Watson being appointed Minister, was ordained at Newcastle by the Rev. J. Lowthion, at that time the highly respectable Minister to the English Presbyterian Congregation assembling in Hanover Square Chapel. This situation he continued to occupy till the day of his death, and with very few interruptions regularly to discharge its important duties, during the uncommonly long period of 56 years; surviving, as it may be readily supposed, all whom he found members of the congregation when be entered upon his charge. This connexion was as productive of mutual satisfaction, as it was extended. They who chose him as their Minister loved hiin as their faithful instructor, and their kind and judicious friend ; and they who have been born and have grown up under bis ministry, revered him while living as a father, and now cherish his memory with filial esteem and reverence.
gregation, aged 52 years. And although he was a man of a weakly frame, yet went through various difficulties with a cheerful and resigned temper of mind; as was remarkably shown when in the year 1718 he was struck off the fund in London for his non-compliance with those who would have imposed on his judgment; rather chusing to follow the dictates of his conscience than the impositions of man. As he lived universally beloved, so he died regretted by all.” The fact alluded to in this memorandum was most probably Mr. Reddid's refusal to comply. with the wishes, and to follow the example of those Ministers who, at a meeting held at Salter's Hall, March 3d, 1718—19, in consequence of the disputes relating to the Trinity then existing at Exeter, agreed to sign as a declaration of their faith, the first of the thirty-nine Articles of the Church of England, and the answers to the fifth and sixth questions in the Assemblies Catechism.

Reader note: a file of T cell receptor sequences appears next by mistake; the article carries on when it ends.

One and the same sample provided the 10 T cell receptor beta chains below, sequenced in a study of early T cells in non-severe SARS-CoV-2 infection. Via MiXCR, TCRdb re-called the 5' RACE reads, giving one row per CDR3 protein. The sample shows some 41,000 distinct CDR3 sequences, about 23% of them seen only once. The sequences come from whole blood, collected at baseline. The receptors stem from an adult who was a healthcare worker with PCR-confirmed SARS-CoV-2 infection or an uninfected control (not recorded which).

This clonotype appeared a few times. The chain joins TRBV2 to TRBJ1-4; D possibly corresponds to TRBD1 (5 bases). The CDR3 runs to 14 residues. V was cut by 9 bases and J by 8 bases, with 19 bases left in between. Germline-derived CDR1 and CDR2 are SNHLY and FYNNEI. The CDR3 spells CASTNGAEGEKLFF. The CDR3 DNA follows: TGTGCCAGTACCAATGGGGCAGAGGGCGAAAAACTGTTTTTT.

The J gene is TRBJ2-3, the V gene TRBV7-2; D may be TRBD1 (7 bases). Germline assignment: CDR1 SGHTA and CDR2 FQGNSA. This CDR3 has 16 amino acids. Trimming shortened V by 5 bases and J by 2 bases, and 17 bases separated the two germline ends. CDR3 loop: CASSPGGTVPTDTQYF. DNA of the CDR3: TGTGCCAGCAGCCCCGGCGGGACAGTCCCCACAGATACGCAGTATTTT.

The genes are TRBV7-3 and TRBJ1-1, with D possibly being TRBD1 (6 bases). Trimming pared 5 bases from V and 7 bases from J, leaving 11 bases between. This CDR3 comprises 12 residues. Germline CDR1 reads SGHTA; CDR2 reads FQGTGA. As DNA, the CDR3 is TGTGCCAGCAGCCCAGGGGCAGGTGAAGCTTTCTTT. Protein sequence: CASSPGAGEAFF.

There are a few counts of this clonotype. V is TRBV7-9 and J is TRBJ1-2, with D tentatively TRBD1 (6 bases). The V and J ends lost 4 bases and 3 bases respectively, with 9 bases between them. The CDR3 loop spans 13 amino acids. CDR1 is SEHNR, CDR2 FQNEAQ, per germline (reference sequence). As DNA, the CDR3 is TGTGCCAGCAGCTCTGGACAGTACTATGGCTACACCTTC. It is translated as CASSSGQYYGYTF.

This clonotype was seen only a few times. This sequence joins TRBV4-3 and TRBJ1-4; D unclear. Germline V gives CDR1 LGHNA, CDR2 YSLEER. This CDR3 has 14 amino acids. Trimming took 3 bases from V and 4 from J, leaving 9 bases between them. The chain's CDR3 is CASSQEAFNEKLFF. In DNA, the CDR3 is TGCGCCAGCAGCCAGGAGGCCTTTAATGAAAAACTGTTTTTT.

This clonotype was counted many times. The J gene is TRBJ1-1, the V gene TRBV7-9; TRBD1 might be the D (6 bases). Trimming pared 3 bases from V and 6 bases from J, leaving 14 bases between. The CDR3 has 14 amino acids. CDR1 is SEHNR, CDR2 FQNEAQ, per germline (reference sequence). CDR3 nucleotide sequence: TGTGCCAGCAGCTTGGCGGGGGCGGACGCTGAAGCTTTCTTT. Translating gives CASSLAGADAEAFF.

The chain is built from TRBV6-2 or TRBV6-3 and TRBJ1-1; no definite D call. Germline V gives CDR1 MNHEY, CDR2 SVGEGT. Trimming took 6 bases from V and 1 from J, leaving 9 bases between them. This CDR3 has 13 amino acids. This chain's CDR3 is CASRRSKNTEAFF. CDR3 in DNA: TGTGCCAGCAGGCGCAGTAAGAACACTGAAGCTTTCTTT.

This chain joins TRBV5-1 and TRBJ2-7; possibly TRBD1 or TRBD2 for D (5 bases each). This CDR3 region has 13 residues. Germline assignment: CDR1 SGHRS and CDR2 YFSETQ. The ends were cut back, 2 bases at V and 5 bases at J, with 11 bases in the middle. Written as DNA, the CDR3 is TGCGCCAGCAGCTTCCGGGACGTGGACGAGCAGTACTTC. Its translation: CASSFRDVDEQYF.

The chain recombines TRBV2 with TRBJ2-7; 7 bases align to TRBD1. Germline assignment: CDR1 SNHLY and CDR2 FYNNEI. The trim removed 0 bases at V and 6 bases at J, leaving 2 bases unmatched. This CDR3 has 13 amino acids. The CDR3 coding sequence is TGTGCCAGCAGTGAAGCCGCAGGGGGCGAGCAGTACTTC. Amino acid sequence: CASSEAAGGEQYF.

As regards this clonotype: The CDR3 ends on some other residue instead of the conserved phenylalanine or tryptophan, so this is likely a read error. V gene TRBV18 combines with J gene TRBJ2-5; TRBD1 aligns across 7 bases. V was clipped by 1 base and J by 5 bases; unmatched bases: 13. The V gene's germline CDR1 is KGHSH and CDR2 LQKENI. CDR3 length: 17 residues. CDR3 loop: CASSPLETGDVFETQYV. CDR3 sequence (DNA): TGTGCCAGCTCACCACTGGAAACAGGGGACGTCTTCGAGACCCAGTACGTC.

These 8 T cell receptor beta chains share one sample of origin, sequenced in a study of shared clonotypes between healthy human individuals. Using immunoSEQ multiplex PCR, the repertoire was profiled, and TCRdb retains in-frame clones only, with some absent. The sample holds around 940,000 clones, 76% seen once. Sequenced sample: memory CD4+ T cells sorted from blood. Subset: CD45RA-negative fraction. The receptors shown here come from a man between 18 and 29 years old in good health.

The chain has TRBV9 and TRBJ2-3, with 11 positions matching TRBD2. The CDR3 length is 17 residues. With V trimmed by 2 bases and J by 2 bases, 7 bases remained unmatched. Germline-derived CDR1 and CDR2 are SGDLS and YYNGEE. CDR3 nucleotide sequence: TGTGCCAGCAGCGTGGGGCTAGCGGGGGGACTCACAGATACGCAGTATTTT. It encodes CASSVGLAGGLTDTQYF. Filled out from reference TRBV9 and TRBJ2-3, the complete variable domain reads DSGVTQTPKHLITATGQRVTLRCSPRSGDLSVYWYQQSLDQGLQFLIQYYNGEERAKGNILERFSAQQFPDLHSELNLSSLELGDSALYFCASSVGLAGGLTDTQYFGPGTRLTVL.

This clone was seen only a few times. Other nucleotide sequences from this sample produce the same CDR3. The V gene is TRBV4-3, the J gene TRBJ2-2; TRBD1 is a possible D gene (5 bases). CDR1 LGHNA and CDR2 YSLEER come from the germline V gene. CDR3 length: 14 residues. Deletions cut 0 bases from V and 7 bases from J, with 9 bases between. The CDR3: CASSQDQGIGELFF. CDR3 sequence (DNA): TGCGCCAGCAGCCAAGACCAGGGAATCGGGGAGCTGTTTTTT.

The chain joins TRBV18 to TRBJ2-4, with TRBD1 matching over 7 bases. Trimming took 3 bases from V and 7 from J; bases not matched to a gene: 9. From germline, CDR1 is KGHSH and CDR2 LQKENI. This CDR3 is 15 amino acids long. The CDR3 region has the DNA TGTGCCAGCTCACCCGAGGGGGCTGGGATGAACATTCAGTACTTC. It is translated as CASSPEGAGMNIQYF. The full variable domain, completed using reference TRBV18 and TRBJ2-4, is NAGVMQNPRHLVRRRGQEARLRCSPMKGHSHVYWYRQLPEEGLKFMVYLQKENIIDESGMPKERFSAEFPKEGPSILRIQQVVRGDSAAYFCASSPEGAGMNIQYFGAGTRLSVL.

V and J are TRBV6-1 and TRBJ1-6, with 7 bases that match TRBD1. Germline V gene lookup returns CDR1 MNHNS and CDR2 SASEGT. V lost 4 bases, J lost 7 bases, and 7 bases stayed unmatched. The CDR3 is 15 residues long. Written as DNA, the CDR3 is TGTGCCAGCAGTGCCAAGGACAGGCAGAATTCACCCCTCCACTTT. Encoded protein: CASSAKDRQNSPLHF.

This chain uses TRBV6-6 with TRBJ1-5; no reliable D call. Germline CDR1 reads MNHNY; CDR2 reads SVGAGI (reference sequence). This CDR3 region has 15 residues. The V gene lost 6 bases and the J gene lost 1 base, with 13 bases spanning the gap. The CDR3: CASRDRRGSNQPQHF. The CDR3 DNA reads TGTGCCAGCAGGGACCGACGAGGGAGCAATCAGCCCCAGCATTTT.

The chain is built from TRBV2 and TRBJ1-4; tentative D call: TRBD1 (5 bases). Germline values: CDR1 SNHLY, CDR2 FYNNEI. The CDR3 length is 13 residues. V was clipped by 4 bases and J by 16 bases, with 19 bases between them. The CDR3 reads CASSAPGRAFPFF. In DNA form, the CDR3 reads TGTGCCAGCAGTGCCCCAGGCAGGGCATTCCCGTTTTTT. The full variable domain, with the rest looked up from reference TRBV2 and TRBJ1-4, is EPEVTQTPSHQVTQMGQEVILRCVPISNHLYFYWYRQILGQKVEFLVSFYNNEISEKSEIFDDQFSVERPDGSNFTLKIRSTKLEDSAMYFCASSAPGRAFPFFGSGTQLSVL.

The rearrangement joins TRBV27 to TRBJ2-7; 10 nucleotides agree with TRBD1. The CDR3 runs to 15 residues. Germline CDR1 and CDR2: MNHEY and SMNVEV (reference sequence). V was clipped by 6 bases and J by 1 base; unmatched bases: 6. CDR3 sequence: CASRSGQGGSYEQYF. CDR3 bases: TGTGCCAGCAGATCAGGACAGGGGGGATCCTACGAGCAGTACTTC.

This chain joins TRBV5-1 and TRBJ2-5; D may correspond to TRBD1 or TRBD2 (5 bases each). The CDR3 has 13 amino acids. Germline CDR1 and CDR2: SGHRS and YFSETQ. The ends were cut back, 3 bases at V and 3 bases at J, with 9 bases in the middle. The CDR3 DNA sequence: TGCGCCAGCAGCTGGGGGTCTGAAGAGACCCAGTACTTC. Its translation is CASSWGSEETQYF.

The Rev. Isaac Barker succeeded Mr. Reddid, and died at the beginning of the year 1756. The register-book contains the following tribute to his memory, affixed by the same hand that had recorded tho virtues of his predecessor, “ Memorandum. The Rev. Isaac Barker died Jan. 2d, 1756. His amiable character gained him the esteem of all ranks and denominations; and to do justice to his memory this is recorded, that his example was a fit pattern for all to follow who profess christianity.” The Rev. W. Lee, the next Minister, removed to Sunderland in the year 1754, and was succeeded by the Rev. Williain Wood, M.D. son of the Rev. Aaron Wood, formerly Minister at Etat in Northumberland, and descended from a good family in Staffordshire. Dr. Wood was a man of great learning and piety, and previously to his settling at Whitby, had been, many years, Minister at Darlington. He practised as a physician, and died very suddenly at the house of a patient whom he was visiting. The patient was a lady in the last stage of a consumption. He was sitting by the side of her bed, when he suddenly fell upon it, and the lady having a pen-knise at hand, cut his wrist-bands, saying, she would perform that last sad oslice for so goud